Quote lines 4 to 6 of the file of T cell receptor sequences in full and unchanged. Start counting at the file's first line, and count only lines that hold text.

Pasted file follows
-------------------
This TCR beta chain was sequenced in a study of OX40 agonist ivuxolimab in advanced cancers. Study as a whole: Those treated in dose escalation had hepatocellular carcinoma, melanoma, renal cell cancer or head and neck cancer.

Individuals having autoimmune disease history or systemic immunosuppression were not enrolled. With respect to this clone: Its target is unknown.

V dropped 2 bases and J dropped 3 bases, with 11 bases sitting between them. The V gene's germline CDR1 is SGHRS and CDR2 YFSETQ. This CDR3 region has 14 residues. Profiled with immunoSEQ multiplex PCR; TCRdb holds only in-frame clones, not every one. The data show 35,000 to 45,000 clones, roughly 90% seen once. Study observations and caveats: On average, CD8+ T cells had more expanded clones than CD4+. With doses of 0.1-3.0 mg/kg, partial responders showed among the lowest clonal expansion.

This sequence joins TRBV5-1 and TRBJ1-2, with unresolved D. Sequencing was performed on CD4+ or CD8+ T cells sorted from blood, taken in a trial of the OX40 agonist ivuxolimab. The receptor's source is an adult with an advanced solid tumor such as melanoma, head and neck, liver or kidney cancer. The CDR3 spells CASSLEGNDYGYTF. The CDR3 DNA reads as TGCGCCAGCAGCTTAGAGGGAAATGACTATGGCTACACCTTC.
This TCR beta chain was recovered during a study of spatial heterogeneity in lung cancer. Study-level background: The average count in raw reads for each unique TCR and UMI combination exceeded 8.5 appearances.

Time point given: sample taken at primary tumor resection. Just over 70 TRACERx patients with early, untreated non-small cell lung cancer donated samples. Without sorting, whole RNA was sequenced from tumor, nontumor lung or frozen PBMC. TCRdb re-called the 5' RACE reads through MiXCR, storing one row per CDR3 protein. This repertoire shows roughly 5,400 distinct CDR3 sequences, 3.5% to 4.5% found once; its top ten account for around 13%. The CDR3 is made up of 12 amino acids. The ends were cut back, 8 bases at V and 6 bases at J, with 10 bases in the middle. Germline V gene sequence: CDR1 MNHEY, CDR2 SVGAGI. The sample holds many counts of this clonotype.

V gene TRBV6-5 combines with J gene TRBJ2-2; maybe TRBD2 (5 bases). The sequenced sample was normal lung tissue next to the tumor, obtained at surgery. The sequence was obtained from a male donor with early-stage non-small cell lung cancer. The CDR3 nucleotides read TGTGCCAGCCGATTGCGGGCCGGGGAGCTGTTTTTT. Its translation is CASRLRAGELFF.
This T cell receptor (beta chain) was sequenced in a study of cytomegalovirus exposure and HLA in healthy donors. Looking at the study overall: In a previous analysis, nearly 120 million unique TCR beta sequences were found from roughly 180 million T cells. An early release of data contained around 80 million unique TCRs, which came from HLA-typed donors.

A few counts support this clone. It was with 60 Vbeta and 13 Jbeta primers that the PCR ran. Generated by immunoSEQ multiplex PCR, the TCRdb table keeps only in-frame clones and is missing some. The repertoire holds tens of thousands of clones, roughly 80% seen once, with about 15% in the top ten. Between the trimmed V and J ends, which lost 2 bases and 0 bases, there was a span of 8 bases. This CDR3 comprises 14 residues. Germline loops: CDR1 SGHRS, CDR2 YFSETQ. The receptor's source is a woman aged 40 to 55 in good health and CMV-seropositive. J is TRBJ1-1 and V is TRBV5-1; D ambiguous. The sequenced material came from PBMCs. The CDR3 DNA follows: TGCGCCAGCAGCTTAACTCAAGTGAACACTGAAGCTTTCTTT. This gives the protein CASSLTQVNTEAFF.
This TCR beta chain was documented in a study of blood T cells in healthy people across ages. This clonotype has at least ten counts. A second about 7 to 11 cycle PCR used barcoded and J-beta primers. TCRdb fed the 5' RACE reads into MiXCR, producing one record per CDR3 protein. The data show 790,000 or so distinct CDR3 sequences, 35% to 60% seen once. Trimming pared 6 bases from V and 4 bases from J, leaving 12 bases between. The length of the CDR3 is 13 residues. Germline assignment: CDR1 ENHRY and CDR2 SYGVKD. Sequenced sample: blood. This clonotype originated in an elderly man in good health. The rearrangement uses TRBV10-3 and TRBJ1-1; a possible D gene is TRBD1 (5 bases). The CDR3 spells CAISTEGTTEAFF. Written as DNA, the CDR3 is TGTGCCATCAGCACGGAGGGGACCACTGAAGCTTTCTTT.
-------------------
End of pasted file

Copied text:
This sequence joins TRBV5-1 and TRBJ1-2, with unresolved D. Sequencing was performed on CD4+ or CD8+ T cells sorted from blood, taken in a trial of the OX40 agonist ivuxolimab. The receptor's source is an adult with an advanced solid tumor such as melanoma, head and neck, liver or kidney cancer. The CDR3 spells CASSLEGNDYGYTF. The CDR3 DNA reads as TGCGCCAGCAGCTTAGAGGGAAATGACTATGGCTACACCTTC.
This TCR beta chain was recovered during a study of spatial heterogeneity in lung cancer. Study-level background: The average count in raw reads for each unique TCR and UMI combination exceeded 8.5 appearances.

Time point given: sample taken at primary tumor resection. Just over 70 TRACERx patients with early, untreated non-small cell lung cancer donated samples. Without sorting, whole RNA was sequenced from tumor, nontumor lung or frozen PBMC. TCRdb re-called the 5' RACE reads through MiXCR, storing one row per CDR3 protein. This repertoire shows roughly 5,400 distinct CDR3 sequences, 3.5% to 4.5% found once; its top ten account for around 13%. The CDR3 is made up of 12 amino acids. The ends were cut back, 8 bases at V and 6 bases at J, with 10 bases in the middle. Germline V gene sequence: CDR1 MNHEY, CDR2 SVGAGI. The sample holds many counts of this clonotype.